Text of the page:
The Kaiser’s war deprived Britain of her centenary celebrations of the victory at Waterloo. It also set the propagandists something of a challenge, for the Kaiser himself had sent an aide-de-camp to the British embassy the day after the declaration of war deploring ‘the action of Great Britain in joining with other nations against her old allies at Waterloo’. A hundred years and all that had passed therein evidently counted for nothing to the imperial mind, though the emperor appeared to have forgotten that Belgian troops had also stood with the allies at Waterloo.
The Times’s leader writer on 18 June 1915 made a good fist of it, however:
A year back we little thought that the centenary of Waterloo would find us again in arms for the cause they [‘our fathers’] so signally vindicated. England fought then for the liberty of Europe and for the safety of these islands, of which that liberty has ever been the necessary bulwark. It is for these things she is fighting now, constrained by the same motives and animated by the same spirit. That is why our enemies of that famous day are now our brothers in arms, and that is why our allies of a hundred years ago are now embattled against us. It was Waterloo which led to the developments of French history that have ended in the close friendship of England and of France…
No such embattlements look like marring the bicentenary of Waterloo, and whatever publishing ventures were rudely curtailed in 1914, 100 years on there is evidently no check. And as in war, beating the rival to the ground is a good move — that and surprise, or in the case of a battle that has been so written about that it might be thought there is nothing more to reveal, novelty and drama. Each of these new books, while also getting ahead of the field still to come, lays some claim to these qualities.
With Bernard Cornwell it is drama, as might be expected of the creator of Sharpe. And he makes no bones about his approach:
No matter how often I read accounts of that day, the ending is still full of suspense. The undefeated Imperial Guard climbs the ridge to where Wellington’s battered forces are almost at breaking point. Off to the west the Prussians are clawing at Napoleon’s right. We might know how it ends, but like all good stories it bears repetition.
Especially with the memorable phrase of a practised pen. Of the Imperial Guard meeting the British Guards, whose sudden appearance from behind the ridge throws them into confusion, and then the enfilading fire of the magnificent 52nd Light Infantry, he writes: ‘The Unbeaten were being killed by the Unbeatable.’
This is Cornwell’s first book of non-fiction, but he brings a shrewd military historian’s mind to his subject (no successful historical novelist can be other than thoroughly grounded in the period of which he writes): ‘There is a natural tendency to make order out of disorder, to describe a battle in the simplest terms so as to make chaos comprehensible.’ This is a tall and perhaps vain order, he suggests (as any soldier who has written an after-action report of the simplest encounter will testify). And in this, of course, Cornwell is echoing what the Duke of Wellington himself said:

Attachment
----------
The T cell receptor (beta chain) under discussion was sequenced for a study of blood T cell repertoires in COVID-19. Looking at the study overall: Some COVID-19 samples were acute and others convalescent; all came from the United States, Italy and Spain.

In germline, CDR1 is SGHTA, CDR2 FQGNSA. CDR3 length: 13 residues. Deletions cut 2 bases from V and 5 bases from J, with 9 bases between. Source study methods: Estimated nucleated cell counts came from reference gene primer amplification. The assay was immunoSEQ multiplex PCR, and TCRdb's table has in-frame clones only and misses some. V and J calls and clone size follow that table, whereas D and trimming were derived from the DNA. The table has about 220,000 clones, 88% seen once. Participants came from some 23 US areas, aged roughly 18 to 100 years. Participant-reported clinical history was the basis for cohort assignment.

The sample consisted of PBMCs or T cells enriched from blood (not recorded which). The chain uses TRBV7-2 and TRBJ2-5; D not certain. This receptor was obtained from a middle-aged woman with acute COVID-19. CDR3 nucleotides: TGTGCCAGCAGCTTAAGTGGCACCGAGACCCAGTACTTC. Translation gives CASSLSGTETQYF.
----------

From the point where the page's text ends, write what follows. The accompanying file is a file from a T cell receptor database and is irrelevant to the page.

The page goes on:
Write the history of a battle? As well write the history of a ball! Some individuals may recollect all the little events of which the great result is the battle won or lost, but no individual can recollect the order in which, or the exact moment at which, they occurred, which makes all the difference as to their value or importance.
This does not, however, make the ‘little events’ any less thrilling to read about; even if some of them never actually happened, or did so in a way quite different from their hallowing by repetition. After all, if the Duke could not remember his own words to the Guards at what was probably the culminating moment, who else could? But surely it was more likely ‘Stand up, Guards!’ than the popularly supposed ‘Up Guards, and at ’em!’?
What Cornwell is, to my mind, incontestably right about is the central importance of the ground. To see the battlefield today, even in its ‘spoiled’ state, as Wellington described it after the removal of a vast amount of soil from the ridge to build the ‘Lion Mound’, is to realise how well chosen it was, and then how expertly garrisoned. Cornwell recounts the Duke’s imagined eyeing of the ground’s potential as he might in a Sharpe novel, and the author’s preference occasionally for the historic present (though ‘heroic present’ would be the better term in this case) will no doubt grate with some readers; but Cornwell’s is from start to finish a gripping account, red in tooth and claw. Serve with a robust burgundy.